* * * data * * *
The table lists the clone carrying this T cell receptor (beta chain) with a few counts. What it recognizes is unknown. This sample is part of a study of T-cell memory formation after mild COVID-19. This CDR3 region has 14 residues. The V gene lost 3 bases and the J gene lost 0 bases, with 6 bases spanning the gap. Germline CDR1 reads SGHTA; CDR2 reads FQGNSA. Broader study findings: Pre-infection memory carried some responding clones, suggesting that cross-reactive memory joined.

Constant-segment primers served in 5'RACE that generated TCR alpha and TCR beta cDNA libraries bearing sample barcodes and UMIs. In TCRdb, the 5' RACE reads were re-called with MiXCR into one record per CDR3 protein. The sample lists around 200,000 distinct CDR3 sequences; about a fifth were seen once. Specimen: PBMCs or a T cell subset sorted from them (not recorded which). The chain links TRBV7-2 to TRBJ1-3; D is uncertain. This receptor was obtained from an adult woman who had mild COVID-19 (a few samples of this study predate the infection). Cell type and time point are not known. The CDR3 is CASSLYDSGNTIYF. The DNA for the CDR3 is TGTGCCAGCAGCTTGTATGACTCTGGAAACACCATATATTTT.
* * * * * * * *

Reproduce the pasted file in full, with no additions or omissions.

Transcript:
The table lists the clone carrying this T cell receptor (beta chain) with a few counts. What it recognizes is unknown. This sample is part of a study of T-cell memory formation after mild COVID-19. This CDR3 region has 14 residues. The V gene lost 3 bases and the J gene lost 0 bases, with 6 bases spanning the gap. Germline CDR1 reads SGHTA; CDR2 reads FQGNSA. Broader study findings: Pre-infection memory carried some responding clones, suggesting that cross-reactive memory joined.

Constant-segment primers served in 5'RACE that generated TCR alpha and TCR beta cDNA libraries bearing sample barcodes and UMIs. In TCRdb, the 5' RACE reads were re-called with MiXCR into one record per CDR3 protein. The sample lists around 200,000 distinct CDR3 sequences; about a fifth were seen once. Specimen: PBMCs or a T cell subset sorted from them (not recorded which). The chain links TRBV7-2 to TRBJ1-3; D is uncertain. This receptor was obtained from an adult woman who had mild COVID-19 (a few samples of this study predate the infection). Cell type and time point are not known. The CDR3 is CASSLYDSGNTIYF. The DNA for the CDR3 is TGTGCCAGCAGCTTGTATGACTCTGGAAACACCATATATTTT.